The air was warm and humid. It enveloped me like a womb. There was no breeze except the one created by my own passage. Water striders dappled the smooth surface of Tranters Creek as I paddled up the North Branch.
There were no sounds in the early morning except the jays and a raucous pair of crows. An osprey passed overhead intent on its own business. There was a sudden clatter of wings when I flushed several wild turkeys from their roost in the trees above my head.
The water was high on the blackwater creek after a tropical storm had passed, the earliest in the season for years. The high water allowed me further up Tranters Creek than usually accessible in July, floating me over fallen branches and rotting logs.
High up the creek, resting my forearms on the loom of my paddle, I waited on the light.
The word photograph literally means “writing with light.” It seems an appropriately poetic term, but it does require light. Not any ordinary light will do. I was waiting for the morning sun to rise high enough above the horizon to cast streams of light through the trees standing guard along the edge of the creek.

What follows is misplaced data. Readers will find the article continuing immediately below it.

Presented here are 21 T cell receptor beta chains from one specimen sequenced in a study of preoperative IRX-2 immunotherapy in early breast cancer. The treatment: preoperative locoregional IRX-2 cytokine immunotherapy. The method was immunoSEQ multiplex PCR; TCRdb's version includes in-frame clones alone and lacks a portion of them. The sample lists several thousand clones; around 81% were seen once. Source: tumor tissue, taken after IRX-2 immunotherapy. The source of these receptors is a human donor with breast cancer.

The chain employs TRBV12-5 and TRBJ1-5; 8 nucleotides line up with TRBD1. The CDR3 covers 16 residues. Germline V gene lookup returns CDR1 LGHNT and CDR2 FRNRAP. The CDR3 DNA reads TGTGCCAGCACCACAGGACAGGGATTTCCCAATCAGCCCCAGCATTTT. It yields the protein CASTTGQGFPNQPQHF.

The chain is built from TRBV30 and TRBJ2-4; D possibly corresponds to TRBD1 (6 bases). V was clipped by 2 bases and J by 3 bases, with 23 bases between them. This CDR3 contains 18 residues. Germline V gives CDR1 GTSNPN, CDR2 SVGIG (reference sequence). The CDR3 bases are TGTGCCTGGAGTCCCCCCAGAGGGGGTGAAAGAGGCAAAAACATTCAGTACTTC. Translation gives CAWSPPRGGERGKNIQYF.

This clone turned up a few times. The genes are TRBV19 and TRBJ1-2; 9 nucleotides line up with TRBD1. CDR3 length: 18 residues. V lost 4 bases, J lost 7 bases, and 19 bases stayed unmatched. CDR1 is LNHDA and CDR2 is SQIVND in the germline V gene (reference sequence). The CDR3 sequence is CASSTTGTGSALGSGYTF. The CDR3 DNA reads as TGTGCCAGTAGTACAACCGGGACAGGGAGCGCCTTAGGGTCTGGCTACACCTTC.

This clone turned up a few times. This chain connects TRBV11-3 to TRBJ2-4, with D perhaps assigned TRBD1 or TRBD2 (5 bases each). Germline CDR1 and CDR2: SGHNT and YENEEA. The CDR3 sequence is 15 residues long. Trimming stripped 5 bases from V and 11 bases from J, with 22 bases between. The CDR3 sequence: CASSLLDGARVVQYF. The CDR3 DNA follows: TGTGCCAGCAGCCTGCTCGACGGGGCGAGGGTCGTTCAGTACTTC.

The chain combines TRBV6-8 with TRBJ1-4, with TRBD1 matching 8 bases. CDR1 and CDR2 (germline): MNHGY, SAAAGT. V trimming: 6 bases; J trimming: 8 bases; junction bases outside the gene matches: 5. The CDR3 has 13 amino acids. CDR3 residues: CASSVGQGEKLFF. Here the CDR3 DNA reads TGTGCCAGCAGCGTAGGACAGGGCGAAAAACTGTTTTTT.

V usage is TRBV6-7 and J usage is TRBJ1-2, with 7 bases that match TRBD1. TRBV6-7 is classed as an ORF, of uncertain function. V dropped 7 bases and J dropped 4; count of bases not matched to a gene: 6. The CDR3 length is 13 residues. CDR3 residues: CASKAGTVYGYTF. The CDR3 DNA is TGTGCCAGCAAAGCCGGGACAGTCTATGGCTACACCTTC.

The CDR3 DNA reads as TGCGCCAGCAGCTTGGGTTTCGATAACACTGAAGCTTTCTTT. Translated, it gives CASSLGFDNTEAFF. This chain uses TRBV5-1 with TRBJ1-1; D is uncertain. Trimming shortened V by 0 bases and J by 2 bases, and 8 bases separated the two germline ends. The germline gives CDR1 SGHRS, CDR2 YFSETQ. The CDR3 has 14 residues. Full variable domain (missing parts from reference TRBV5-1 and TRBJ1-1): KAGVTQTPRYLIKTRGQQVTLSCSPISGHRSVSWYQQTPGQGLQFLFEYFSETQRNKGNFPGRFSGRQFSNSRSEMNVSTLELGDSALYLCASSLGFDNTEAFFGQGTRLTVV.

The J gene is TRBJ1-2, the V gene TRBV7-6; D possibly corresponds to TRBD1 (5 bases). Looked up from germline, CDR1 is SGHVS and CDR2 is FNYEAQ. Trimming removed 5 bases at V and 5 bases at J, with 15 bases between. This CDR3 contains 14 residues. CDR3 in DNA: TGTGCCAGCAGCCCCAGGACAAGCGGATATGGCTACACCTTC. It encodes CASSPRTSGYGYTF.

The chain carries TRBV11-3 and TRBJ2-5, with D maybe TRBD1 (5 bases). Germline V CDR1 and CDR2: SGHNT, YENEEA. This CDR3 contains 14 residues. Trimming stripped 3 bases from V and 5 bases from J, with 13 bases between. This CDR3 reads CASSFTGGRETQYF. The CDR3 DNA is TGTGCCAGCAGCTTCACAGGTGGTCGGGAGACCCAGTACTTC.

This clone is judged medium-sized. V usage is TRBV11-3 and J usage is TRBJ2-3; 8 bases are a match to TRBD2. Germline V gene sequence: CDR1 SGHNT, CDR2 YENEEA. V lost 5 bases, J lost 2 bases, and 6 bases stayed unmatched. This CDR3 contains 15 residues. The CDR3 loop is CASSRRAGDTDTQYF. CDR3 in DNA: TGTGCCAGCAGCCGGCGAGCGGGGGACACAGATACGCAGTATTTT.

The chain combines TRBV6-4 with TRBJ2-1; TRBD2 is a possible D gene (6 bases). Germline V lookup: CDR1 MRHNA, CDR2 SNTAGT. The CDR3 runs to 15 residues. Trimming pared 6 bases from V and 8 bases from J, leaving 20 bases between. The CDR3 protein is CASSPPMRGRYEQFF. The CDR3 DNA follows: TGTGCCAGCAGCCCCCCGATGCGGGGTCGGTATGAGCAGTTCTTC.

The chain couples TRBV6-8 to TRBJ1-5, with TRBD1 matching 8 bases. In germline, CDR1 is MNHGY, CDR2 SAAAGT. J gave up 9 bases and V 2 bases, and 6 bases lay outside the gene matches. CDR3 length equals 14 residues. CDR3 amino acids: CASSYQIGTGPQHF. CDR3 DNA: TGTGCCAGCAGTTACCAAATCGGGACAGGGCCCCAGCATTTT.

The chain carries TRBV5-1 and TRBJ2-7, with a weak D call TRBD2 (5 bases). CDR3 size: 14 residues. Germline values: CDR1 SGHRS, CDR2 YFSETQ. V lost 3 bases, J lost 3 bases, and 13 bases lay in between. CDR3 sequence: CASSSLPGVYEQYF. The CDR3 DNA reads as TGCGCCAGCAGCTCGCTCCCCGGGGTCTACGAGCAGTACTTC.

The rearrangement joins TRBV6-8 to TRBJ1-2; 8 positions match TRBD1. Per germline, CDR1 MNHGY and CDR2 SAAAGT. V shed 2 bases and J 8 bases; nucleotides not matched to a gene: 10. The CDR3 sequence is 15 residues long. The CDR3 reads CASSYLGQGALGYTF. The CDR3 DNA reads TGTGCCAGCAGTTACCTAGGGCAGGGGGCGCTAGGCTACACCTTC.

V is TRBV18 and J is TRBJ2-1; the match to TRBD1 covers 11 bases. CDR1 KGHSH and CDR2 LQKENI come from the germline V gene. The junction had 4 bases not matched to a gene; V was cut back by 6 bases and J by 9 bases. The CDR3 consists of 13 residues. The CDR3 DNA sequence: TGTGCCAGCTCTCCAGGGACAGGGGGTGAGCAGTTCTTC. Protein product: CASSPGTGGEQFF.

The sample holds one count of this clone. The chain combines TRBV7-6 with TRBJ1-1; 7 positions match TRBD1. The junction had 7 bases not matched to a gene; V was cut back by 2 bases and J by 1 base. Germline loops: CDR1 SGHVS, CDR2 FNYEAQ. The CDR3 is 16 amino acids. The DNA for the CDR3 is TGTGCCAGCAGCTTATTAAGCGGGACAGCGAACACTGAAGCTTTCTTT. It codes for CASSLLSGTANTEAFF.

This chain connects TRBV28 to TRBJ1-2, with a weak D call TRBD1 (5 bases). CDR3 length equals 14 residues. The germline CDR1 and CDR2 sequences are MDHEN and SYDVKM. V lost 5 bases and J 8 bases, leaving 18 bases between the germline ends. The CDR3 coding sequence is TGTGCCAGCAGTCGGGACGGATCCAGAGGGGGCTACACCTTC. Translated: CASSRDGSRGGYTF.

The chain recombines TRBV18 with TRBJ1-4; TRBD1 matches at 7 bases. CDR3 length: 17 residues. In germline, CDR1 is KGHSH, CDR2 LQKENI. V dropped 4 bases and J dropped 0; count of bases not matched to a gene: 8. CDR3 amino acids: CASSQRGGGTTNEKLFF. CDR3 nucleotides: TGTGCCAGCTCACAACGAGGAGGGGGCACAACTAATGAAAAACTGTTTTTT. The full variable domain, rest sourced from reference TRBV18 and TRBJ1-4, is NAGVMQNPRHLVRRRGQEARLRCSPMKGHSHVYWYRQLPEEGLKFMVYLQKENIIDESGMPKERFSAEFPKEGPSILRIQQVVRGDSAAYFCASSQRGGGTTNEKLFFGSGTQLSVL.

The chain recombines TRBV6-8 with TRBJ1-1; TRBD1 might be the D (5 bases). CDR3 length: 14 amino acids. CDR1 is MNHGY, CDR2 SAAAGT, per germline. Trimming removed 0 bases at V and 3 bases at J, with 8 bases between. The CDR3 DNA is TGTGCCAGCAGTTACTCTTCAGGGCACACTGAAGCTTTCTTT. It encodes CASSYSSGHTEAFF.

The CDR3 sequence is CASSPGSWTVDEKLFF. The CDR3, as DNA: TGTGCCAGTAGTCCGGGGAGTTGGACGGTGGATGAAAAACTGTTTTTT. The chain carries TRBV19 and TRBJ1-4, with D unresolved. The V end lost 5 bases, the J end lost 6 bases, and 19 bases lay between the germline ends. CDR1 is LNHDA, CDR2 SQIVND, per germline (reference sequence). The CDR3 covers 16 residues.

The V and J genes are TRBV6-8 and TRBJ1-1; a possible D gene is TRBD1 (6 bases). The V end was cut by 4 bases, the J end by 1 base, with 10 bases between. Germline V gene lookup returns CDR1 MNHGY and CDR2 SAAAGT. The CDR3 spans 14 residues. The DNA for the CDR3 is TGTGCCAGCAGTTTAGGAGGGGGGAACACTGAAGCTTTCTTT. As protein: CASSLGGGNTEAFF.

I photograph landscapes—wetlands particularly. I don’t have the patience for wildlife photography; I admire those who do. But stalking light requires some patience, as well. You can’t demand its appearance. Mostly, you can’t even predict it. Like water, light follows its own path.
That morning in July, the light was fickle. A thin layer of clouds was cast across the sky. I watched sunlight fall on tree trunks, then fade with the quickness of a breath. In the remaining shadows, it looked like I floated in a drowned forest.
The reason I’m drawn to these lowly places – wetlands and swamps disdained by most people – is this playful dance of water and light. It’s a dance that doesn’t depend upon an audience. It goes on in solitude, a thing of delicate beauty that continues whether I’m here to see it or not. But the delight of being there!
It seems to me this is the profound truth of the world, the superfluous beauty that encompasses us.
Is it not by his high superfluousness we knowThe Excesses of God
Our God? For to be equal a need
Is natural, animal, mineral: But to fling
Rainbows over the rain…
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